Monday, November 8, 2010

A Wider Perspective

I don't like pro-life paraphernalia.  The bumper stickers, the t-shirts, the billboards.  I don't even like the rallies.

I bet that was hard for some of my friends to read, but it is true.

 My beef is not with the "stuff" so much as the narrow meaning behind it all.  I'll be as clear as I can here....I love me some anti-abortion sentiments and legislation.  The problem is that I think that the anti-abortion movement is only part of what it should mean to be "pro-life".  There's so much more to it than just this stuff:

For me, to be pro-life is to be pro-all-life, not just unborn babies.  That means providing the most excellent health care we can and making sure it is available to everyone.  It means caring for the environment.  It means making decisions as a nation that will put troops in combat only as a last resort.  It means having a judicial system that keeps criminals in check.  It means having laws and law enforcement that will keep citizens safe and healthy.  It means having a great public education system so that children can grow up to make good decisions regarding all these things.  It means not executing prisoners.  And yes....of COURSE it means being anti-abortion.

I think everyone is called to fight their own part of the battle.  In my life, the thing that tugs the heart strings the most is the health insurance issue.  The reason behind this calling is, of course, the experience that my family has had with insurance as it has related to my mom's battle with cancer in the past.  

For those of you who aren't up to date with that, here's the cliff notes version (dates are estimations in some instances):
  • Early 1994: Diagnosis
  • 1995: Remission
  • 2003: It's back
  • 2004: Things are pretty bad.  I flew home from college during the week of mid-terms to be with the family
  • 2006: Still pretty bad.  To plan around treatment, my brother and sister-in-law's wedding gets moved up 4 months 
  • October 2006: Bone Marrow Transplant
  • Today: Cancer free!  One more year of being cancer free and we can officially use the word "cured"!
It seems like nothing when you boil it down to a couple bullet points.  See me for more details if interested :)  But rest assured that a more in depth narrative would be littered with stories of battles with insurance companies.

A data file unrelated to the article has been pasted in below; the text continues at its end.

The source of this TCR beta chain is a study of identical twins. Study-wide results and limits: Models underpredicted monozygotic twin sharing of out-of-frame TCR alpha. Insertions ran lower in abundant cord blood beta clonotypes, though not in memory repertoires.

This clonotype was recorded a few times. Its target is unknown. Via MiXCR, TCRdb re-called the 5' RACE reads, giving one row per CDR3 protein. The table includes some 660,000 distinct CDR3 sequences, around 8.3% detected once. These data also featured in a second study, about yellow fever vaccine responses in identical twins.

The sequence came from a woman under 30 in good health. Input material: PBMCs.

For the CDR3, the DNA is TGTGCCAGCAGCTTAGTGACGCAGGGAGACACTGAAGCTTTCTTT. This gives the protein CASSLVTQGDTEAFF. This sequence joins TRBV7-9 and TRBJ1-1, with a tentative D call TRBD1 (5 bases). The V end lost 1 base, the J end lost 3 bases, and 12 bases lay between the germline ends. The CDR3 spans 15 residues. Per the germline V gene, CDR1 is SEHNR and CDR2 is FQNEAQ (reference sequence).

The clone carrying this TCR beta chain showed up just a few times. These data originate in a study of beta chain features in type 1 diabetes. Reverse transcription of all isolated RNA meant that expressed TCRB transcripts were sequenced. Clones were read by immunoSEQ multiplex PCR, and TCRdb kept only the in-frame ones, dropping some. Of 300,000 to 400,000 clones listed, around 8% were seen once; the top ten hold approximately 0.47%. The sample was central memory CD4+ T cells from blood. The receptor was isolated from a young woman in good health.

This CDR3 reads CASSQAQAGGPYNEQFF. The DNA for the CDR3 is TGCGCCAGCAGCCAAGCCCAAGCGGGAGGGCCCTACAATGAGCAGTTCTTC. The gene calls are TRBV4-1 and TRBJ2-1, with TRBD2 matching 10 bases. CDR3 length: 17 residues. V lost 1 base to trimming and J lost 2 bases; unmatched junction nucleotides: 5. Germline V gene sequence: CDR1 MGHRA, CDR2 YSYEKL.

This all brings me (finally) to this past weekend.  We journeyed down to my parents' home in Tucson to be present for an incredible event put on by a non-profit organization called Building More Tomorrows, which has an association with the Arizona Cancer Center where my mom receives treatment.  The mission of Building More Tomorrows is to provide support to patients (and patient families) who undergo a bone marrow transplant (BMT).

A BMT is an incredibly involved process.  Due to the risk and side effects involved, it is nothing short of a last ditch effort.  When discussing a BMT as an option for my mom, her oncologist, Dr. Yeager, suggested a "famliy meeting".  I flew from Texas to AZ.  My brother and sister-in-law drove down from Flagstaff.  We gathered in a tiny exam room to talk about the details of the "procedure".  It sounded awful.  As Dr. Yeager was telling us about risks, including the risk of it not working, my brother asked for a percentage.  I don't recall if he asked for the odds of the BMT working (for some patients, the first one bombs and it has to be repeated) or the odds of survival.  I don't even recall the number that Dr. Yeager reported, but I do remember the thick feeling of heaviness in the tiny room at the sound of a number that was nowhere near desirable.  

The Building More Tomorrows event this weekend was a symposium  in raising awareness for and educating about BMTs.  It was a luncheon event with three speakers.  THE man....Dr. Yeager himself...spoke first about BMT in a nutshell: what's it is really about.  The next speaker had a short presentation about the desperate need for more people on the Bone Marrow Registry.  The final speaker shared about the real-life financial and insurance implications of such treatment.  

So what really does a BMT entail?  Dr. Yeager did a good job boiling it all down.

His care and treatment saved my mom's life!
  • Secure a suitable donor